ITC Ltd may consider the acquisition of GSK-owned Horlicks brand in India, provided its valuation is right. The bid is expected to be opened next month. However, ITC is not interested in the Complan brand of health drinks from Kraft Heinz.
It is suggested that in case of a takeover of this brand, the acquirer may also have to take over several other brands like prickly heat powder Nycil and glucose drink Glucon D.
Both brands are owned by the Kraft Heinz Company in India.“If it (Horlicks) is the right price, why not? But I don’t think the bid has been opened for that”, Sanjiv Puri, managing director of ITC, said when asked if ITC is in the fray.
Asked if Complan is also under consideration, he said, “That is a very clear no.”Both these malt-based health drinks are reportedly up for sale and have been drawing interest from several other FMCG firms.
Recently, ITC launched packet milk in Bihar, marking its foray into the dairy business, and adding health drink brands would only increase this portfolio. In the Rs 70-billion health food and drinks market, GSK is the leader and holds 49 per cent share, followed by Bournvita from the Mondelez stable at 11 per cent and Complan at 7 per cent. “We can also do something organically and from an open mind,” Puri said.
Chairman Y C Deveshwar said that protein-based supplements are now more popular than milk-based products.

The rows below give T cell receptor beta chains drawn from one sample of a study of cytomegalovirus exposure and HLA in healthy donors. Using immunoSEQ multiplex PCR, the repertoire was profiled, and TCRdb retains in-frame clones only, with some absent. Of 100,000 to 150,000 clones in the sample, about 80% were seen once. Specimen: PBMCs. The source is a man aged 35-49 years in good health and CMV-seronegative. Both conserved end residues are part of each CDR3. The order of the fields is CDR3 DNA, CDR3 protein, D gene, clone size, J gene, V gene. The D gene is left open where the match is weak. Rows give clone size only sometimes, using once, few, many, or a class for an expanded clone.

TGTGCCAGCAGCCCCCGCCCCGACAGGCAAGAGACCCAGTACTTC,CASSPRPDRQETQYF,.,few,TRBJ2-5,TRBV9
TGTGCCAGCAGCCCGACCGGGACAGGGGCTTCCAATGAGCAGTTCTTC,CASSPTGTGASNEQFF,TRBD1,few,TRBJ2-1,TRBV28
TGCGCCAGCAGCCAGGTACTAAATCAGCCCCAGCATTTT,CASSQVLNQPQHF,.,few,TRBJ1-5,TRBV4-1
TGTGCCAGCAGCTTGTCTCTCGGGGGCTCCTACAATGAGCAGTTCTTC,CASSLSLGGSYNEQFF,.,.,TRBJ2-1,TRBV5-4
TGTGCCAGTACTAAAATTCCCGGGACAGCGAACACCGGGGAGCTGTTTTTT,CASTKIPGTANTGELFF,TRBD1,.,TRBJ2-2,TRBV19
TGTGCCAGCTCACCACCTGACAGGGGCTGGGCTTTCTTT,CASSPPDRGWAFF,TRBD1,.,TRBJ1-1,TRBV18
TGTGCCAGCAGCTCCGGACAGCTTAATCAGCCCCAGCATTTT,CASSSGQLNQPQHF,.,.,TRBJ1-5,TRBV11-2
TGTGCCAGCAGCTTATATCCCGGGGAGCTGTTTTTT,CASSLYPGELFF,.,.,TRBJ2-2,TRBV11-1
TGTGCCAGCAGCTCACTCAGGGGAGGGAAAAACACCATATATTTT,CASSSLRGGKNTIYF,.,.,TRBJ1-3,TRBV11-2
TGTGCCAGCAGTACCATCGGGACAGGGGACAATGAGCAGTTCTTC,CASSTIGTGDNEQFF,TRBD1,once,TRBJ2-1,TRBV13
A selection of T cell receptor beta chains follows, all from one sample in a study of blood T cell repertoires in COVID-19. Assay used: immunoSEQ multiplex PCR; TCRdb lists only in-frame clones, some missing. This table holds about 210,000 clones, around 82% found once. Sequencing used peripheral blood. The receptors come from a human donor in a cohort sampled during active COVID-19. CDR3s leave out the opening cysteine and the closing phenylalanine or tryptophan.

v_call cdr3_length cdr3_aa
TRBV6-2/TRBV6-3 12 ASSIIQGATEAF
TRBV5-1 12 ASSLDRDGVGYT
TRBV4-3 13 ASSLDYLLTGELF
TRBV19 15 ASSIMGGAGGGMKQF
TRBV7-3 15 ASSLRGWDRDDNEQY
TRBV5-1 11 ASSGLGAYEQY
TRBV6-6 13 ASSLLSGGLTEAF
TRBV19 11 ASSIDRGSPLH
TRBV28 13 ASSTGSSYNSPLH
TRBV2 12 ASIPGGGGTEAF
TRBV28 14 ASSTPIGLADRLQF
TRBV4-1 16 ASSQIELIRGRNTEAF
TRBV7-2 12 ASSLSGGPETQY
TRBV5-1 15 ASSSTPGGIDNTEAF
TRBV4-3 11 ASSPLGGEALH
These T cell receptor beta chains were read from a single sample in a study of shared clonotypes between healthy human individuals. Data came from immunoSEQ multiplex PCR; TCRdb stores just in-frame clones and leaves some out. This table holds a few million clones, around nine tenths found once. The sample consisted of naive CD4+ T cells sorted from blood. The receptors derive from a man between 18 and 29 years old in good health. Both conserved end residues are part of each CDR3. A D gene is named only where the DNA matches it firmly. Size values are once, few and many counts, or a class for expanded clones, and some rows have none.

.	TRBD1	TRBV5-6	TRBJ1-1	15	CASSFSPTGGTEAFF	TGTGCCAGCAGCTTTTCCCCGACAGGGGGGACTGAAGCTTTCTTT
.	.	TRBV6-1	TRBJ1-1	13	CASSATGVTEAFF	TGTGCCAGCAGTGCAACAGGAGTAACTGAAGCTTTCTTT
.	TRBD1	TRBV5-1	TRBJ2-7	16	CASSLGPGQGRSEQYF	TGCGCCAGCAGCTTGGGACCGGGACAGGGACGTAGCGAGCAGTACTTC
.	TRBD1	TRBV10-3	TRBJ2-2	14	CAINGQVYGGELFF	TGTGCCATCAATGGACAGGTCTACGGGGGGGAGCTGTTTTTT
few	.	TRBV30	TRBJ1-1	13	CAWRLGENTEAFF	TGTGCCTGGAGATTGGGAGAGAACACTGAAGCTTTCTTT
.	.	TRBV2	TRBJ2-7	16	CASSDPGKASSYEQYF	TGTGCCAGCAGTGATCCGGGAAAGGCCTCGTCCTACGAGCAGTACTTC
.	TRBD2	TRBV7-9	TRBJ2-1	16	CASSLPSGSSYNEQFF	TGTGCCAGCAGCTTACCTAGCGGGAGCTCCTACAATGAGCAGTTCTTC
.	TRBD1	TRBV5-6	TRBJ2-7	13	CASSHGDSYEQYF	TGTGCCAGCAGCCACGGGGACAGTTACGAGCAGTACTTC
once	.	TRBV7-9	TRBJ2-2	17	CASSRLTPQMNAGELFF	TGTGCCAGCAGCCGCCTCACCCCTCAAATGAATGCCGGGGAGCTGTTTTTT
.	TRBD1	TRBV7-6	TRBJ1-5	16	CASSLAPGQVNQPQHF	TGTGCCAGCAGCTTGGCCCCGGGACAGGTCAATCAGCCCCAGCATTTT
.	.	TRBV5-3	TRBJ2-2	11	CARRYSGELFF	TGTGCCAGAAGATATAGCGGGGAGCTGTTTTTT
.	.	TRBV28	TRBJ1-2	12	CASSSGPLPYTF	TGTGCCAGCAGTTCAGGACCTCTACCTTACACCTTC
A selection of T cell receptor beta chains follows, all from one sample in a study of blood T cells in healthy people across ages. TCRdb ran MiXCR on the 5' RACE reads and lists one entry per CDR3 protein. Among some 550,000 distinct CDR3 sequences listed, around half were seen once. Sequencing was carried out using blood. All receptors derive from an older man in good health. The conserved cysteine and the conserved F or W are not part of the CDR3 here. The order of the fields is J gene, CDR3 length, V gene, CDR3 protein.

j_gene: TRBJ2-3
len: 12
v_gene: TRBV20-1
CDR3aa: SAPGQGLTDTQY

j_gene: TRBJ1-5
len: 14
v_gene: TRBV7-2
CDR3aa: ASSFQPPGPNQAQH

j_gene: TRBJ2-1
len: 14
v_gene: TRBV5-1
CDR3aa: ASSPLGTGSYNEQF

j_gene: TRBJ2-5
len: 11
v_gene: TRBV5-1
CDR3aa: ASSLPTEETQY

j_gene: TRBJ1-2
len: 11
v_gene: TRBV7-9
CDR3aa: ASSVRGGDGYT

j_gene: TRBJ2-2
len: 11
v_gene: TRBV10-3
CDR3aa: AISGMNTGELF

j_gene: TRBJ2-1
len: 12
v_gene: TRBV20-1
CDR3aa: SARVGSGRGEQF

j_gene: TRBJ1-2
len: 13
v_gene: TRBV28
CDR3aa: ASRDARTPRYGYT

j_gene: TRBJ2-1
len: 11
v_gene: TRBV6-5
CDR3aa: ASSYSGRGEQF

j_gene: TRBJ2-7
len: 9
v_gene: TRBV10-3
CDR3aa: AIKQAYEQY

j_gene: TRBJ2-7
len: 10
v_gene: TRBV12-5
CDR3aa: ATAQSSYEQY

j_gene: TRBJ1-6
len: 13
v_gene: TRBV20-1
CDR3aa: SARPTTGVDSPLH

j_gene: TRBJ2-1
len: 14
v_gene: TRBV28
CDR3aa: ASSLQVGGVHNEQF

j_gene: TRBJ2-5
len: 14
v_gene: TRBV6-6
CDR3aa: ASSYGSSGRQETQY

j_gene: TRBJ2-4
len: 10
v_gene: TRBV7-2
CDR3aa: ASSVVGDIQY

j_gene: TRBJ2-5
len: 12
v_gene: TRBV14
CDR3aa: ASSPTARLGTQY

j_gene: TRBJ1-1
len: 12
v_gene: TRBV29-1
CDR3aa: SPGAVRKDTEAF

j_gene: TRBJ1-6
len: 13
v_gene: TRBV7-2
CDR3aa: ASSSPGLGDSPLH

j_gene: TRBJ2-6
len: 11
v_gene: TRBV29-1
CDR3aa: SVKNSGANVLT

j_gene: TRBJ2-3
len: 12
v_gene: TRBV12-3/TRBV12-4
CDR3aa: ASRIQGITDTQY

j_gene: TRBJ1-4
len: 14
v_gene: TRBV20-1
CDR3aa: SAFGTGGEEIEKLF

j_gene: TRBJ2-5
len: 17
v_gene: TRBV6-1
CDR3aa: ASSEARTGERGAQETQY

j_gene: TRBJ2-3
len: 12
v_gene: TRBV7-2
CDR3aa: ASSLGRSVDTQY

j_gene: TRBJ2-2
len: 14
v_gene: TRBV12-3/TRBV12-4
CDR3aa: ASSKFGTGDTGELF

Gross profit from this part of the business accounted for Rs 33.39 billion in the last fiscal. “As older categories now have scale, they are in a position to give better returns,” he said.
Last year, ITC had announced its interest in foraying into health care and has set up a team for this. A report is expected to be submitted in a year’s time, after which a decision on this venture will be taken. Deveshwar, during the AGM, said ITC had little knowledge and expertise on this front and would not rush into it.
On its hotels business, with a strong presence of owned properties and six others currently under the construction phase, including one in Colombo, ITC will be focussing more on managing properties rather than invest in buying assets. “With an asset right model, we’ll be able to grow faster,” Puri said.
ITC is also pursuing a long-term strategy to build a cost effective cold-chain that would lend a new growth driver to the agri business, while contributing to raising rural incomes, Deveshwar said. The company’s investment in setting up integrated consumer goods manufacturing and logistics facilities will help co-locate a distributed network of cold-chain infrastructure at a shared marginal cost, he said.